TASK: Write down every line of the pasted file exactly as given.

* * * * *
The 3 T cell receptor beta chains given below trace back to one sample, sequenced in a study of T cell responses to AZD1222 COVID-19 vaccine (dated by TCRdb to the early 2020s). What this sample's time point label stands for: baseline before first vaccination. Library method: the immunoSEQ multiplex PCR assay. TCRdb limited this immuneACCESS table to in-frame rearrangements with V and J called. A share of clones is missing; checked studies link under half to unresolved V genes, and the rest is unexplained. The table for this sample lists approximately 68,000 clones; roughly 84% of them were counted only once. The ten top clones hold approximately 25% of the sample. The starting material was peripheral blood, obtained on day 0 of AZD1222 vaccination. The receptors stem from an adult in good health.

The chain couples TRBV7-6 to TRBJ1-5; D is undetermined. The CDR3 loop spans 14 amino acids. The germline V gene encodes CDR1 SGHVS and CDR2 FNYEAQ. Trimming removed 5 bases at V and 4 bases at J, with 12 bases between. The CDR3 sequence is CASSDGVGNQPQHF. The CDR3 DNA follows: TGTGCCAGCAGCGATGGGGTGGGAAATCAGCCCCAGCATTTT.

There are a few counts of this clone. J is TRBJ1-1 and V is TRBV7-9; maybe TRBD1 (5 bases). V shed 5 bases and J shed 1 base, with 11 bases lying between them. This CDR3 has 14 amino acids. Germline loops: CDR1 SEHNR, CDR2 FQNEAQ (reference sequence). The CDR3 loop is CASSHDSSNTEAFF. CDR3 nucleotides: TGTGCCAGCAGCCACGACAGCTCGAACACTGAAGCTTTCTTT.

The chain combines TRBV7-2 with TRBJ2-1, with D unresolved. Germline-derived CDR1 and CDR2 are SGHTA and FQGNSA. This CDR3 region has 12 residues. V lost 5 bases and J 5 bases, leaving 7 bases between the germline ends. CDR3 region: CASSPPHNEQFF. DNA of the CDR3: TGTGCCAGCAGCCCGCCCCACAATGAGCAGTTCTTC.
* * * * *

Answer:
The 3 T cell receptor beta chains given below trace back to one sample, sequenced in a study of T cell responses to AZD1222 COVID-19 vaccine (dated by TCRdb to the early 2020s). What this sample's time point label stands for: baseline before first vaccination. Library method: the immunoSEQ multiplex PCR assay. TCRdb limited this immuneACCESS table to in-frame rearrangements with V and J called. A share of clones is missing; checked studies link under half to unresolved V genes, and the rest is unexplained. The table for this sample lists approximately 68,000 clones; roughly 84% of them were counted only once. The ten top clones hold approximately 25% of the sample. The starting material was peripheral blood, obtained on day 0 of AZD1222 vaccination. The receptors stem from an adult in good health.

The chain couples TRBV7-6 to TRBJ1-5; D is undetermined. The CDR3 loop spans 14 amino acids. The germline V gene encodes CDR1 SGHVS and CDR2 FNYEAQ. Trimming removed 5 bases at V and 4 bases at J, with 12 bases between. The CDR3 sequence is CASSDGVGNQPQHF. The CDR3 DNA follows: TGTGCCAGCAGCGATGGGGTGGGAAATCAGCCCCAGCATTTT.

There are a few counts of this clone. J is TRBJ1-1 and V is TRBV7-9; maybe TRBD1 (5 bases). V shed 5 bases and J shed 1 base, with 11 bases lying between them. This CDR3 has 14 amino acids. Germline loops: CDR1 SEHNR, CDR2 FQNEAQ (reference sequence). The CDR3 loop is CASSHDSSNTEAFF. CDR3 nucleotides: TGTGCCAGCAGCCACGACAGCTCGAACACTGAAGCTTTCTTT.

The chain combines TRBV7-2 with TRBJ2-1, with D unresolved. Germline-derived CDR1 and CDR2 are SGHTA and FQGNSA. This CDR3 region has 12 residues. V lost 5 bases and J 5 bases, leaving 7 bases between the germline ends. CDR3 region: CASSPPHNEQFF. DNA of the CDR3: TGTGCCAGCAGCCCGCCCCACAATGAGCAGTTCTTC.